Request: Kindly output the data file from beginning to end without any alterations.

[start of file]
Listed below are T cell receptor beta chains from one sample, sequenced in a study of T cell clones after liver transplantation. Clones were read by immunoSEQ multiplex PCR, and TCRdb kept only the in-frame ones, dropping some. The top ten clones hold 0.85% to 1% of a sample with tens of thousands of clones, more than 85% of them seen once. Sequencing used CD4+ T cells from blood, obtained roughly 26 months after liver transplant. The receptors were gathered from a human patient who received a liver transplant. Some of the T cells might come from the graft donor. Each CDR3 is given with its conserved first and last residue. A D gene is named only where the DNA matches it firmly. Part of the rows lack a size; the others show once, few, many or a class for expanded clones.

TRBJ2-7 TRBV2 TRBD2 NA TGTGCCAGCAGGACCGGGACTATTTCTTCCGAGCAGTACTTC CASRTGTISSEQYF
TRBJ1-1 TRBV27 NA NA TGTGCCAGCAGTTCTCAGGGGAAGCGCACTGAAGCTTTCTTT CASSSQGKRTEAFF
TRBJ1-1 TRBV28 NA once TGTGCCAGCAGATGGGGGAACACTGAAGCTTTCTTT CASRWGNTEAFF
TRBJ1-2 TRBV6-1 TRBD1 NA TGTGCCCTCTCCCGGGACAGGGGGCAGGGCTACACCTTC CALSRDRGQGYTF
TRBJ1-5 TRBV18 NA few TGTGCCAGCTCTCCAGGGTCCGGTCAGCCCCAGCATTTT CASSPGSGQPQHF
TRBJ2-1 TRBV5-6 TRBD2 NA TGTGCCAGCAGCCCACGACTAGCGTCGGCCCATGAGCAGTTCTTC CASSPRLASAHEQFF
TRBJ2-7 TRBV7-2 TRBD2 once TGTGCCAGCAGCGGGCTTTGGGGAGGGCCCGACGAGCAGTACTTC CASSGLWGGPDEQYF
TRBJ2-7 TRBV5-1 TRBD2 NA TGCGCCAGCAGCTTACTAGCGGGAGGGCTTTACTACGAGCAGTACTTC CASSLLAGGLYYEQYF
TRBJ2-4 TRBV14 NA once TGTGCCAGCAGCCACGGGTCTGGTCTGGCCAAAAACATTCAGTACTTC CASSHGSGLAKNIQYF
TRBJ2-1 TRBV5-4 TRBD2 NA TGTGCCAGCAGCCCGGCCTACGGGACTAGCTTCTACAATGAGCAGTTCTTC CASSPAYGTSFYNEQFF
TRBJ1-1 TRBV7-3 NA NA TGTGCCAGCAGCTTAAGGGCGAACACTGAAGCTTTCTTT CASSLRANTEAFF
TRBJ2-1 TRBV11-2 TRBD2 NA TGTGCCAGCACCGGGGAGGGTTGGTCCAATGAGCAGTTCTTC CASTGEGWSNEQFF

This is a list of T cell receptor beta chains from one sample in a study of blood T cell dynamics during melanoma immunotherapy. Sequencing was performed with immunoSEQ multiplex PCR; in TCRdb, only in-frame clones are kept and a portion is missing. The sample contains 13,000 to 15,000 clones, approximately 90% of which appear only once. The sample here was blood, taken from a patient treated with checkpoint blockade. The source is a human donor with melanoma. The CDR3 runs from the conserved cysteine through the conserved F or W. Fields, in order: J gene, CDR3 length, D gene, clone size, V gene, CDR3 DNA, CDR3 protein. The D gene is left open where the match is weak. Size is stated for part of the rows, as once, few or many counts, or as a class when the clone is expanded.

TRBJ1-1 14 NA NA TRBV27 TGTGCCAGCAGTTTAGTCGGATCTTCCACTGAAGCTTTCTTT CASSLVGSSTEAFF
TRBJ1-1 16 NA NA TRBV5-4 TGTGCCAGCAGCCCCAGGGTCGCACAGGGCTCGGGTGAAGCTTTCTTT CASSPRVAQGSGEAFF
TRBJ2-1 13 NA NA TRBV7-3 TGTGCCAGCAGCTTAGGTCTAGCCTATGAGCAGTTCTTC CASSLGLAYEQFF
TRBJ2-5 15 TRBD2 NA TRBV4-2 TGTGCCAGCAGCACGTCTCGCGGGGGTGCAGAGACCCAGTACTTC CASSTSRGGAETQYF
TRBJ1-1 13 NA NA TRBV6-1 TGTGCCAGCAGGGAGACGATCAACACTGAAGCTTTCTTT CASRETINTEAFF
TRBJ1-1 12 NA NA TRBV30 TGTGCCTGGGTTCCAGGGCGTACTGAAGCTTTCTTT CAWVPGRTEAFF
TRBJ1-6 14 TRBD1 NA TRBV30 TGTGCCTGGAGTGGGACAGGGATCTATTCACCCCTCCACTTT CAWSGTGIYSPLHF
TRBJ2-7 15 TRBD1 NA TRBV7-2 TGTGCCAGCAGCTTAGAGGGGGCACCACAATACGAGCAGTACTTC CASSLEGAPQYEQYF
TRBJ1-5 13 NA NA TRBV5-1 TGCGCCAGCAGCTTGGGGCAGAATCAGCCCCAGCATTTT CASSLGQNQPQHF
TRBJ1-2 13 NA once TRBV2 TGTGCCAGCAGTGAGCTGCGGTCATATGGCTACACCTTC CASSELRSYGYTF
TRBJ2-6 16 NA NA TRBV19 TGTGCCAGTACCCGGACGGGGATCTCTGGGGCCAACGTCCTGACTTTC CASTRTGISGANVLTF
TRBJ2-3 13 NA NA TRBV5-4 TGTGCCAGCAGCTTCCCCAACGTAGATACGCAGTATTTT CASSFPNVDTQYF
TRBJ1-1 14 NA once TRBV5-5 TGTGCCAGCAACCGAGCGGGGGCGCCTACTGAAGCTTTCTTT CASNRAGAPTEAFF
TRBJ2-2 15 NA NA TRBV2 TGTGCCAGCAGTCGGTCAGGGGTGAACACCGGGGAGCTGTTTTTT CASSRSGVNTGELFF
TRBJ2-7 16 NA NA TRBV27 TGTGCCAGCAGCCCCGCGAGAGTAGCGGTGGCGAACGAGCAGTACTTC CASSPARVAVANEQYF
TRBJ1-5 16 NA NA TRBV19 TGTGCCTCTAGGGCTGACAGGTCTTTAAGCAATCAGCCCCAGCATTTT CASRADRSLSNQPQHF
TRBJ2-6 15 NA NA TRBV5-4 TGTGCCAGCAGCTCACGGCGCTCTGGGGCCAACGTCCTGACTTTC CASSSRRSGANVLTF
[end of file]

Listed below are T cell receptor beta chains from one sample, sequenced in a study of T cell clones after liver transplantation. Clones were read by immunoSEQ multiplex PCR, and TCRdb kept only the in-frame ones, dropping some. The top ten clones hold 0.85% to 1% of a sample with tens of thousands of clones, more than 85% of them seen once. Sequencing used CD4+ T cells from blood, obtained roughly 26 months after liver transplant. The receptors were gathered from a human patient who received a liver transplant. Some of the T cells might come from the graft donor. Each CDR3 is given with its conserved first and last residue. A D gene is named only where the DNA matches it firmly. Part of the rows lack a size; the others show once, few, many or a class for expanded clones.

TRBJ2-7 TRBV2 TRBD2 NA TGTGCCAGCAGGACCGGGACTATTTCTTCCGAGCAGTACTTC CASRTGTISSEQYF
TRBJ1-1 TRBV27 NA NA TGTGCCAGCAGTTCTCAGGGGAAGCGCACTGAAGCTTTCTTT CASSSQGKRTEAFF
TRBJ1-1 TRBV28 NA once TGTGCCAGCAGATGGGGGAACACTGAAGCTTTCTTT CASRWGNTEAFF
TRBJ1-2 TRBV6-1 TRBD1 NA TGTGCCCTCTCCCGGGACAGGGGGCAGGGCTACACCTTC CALSRDRGQGYTF
TRBJ1-5 TRBV18 NA few TGTGCCAGCTCTCCAGGGTCCGGTCAGCCCCAGCATTTT CASSPGSGQPQHF
TRBJ2-1 TRBV5-6 TRBD2 NA TGTGCCAGCAGCCCACGACTAGCGTCGGCCCATGAGCAGTTCTTC CASSPRLASAHEQFF
TRBJ2-7 TRBV7-2 TRBD2 once TGTGCCAGCAGCGGGCTTTGGGGAGGGCCCGACGAGCAGTACTTC CASSGLWGGPDEQYF
TRBJ2-7 TRBV5-1 TRBD2 NA TGCGCCAGCAGCTTACTAGCGGGAGGGCTTTACTACGAGCAGTACTTC CASSLLAGGLYYEQYF
TRBJ2-4 TRBV14 NA once TGTGCCAGCAGCCACGGGTCTGGTCTGGCCAAAAACATTCAGTACTTC CASSHGSGLAKNIQYF
TRBJ2-1 TRBV5-4 TRBD2 NA TGTGCCAGCAGCCCGGCCTACGGGACTAGCTTCTACAATGAGCAGTTCTTC CASSPAYGTSFYNEQFF
TRBJ1-1 TRBV7-3 NA NA TGTGCCAGCAGCTTAAGGGCGAACACTGAAGCTTTCTTT CASSLRANTEAFF
TRBJ2-1 TRBV11-2 TRBD2 NA TGTGCCAGCACCGGGGAGGGTTGGTCCAATGAGCAGTTCTTC CASTGEGWSNEQFF

This is a list of T cell receptor beta chains from one sample in a study of blood T cell dynamics during melanoma immunotherapy. Sequencing was performed with immunoSEQ multiplex PCR; in TCRdb, only in-frame clones are kept and a portion is missing. The sample contains 13,000 to 15,000 clones, approximately 90% of which appear only once. The sample here was blood, taken from a patient treated with checkpoint blockade. The source is a human donor with melanoma. The CDR3 runs from the conserved cysteine through the conserved F or W. Fields, in order: J gene, CDR3 length, D gene, clone size, V gene, CDR3 DNA, CDR3 protein. The D gene is left open where the match is weak. Size is stated for part of the rows, as once, few or many counts, or as a class when the clone is expanded.

TRBJ1-1 14 NA NA TRBV27 TGTGCCAGCAGTTTAGTCGGATCTTCCACTGAAGCTTTCTTT CASSLVGSSTEAFF
TRBJ1-1 16 NA NA TRBV5-4 TGTGCCAGCAGCCCCAGGGTCGCACAGGGCTCGGGTGAAGCTTTCTTT CASSPRVAQGSGEAFF
TRBJ2-1 13 NA NA TRBV7-3 TGTGCCAGCAGCTTAGGTCTAGCCTATGAGCAGTTCTTC CASSLGLAYEQFF
TRBJ2-5 15 TRBD2 NA TRBV4-2 TGTGCCAGCAGCACGTCTCGCGGGGGTGCAGAGACCCAGTACTTC CASSTSRGGAETQYF
TRBJ1-1 13 NA NA TRBV6-1 TGTGCCAGCAGGGAGACGATCAACACTGAAGCTTTCTTT CASRETINTEAFF
TRBJ1-1 12 NA NA TRBV30 TGTGCCTGGGTTCCAGGGCGTACTGAAGCTTTCTTT CAWVPGRTEAFF
TRBJ1-6 14 TRBD1 NA TRBV30 TGTGCCTGGAGTGGGACAGGGATCTATTCACCCCTCCACTTT CAWSGTGIYSPLHF
TRBJ2-7 15 TRBD1 NA TRBV7-2 TGTGCCAGCAGCTTAGAGGGGGCACCACAATACGAGCAGTACTTC CASSLEGAPQYEQYF
TRBJ1-5 13 NA NA TRBV5-1 TGCGCCAGCAGCTTGGGGCAGAATCAGCCCCAGCATTTT CASSLGQNQPQHF
TRBJ1-2 13 NA once TRBV2 TGTGCCAGCAGTGAGCTGCGGTCATATGGCTACACCTTC CASSELRSYGYTF
TRBJ2-6 16 NA NA TRBV19 TGTGCCAGTACCCGGACGGGGATCTCTGGGGCCAACGTCCTGACTTTC CASTRTGISGANVLTF
TRBJ2-3 13 NA NA TRBV5-4 TGTGCCAGCAGCTTCCCCAACGTAGATACGCAGTATTTT CASSFPNVDTQYF
TRBJ1-1 14 NA once TRBV5-5 TGTGCCAGCAACCGAGCGGGGGCGCCTACTGAAGCTTTCTTT CASNRAGAPTEAFF
TRBJ2-2 15 NA NA TRBV2 TGTGCCAGCAGTCGGTCAGGGGTGAACACCGGGGAGCTGTTTTTT CASSRSGVNTGELFF
TRBJ2-7 16 NA NA TRBV27 TGTGCCAGCAGCCCCGCGAGAGTAGCGGTGGCGAACGAGCAGTACTTC CASSPARVAVANEQYF
TRBJ1-5 16 NA NA TRBV19 TGTGCCTCTAGGGCTGACAGGTCTTTAAGCAATCAGCCCCAGCATTTT CASRADRSLSNQPQHF
TRBJ2-6 15 NA NA TRBV5-4 TGTGCCAGCAGCTCACGGCGCTCTGGGGCCAACGTCCTGACTTTC CASSSRRSGANVLTF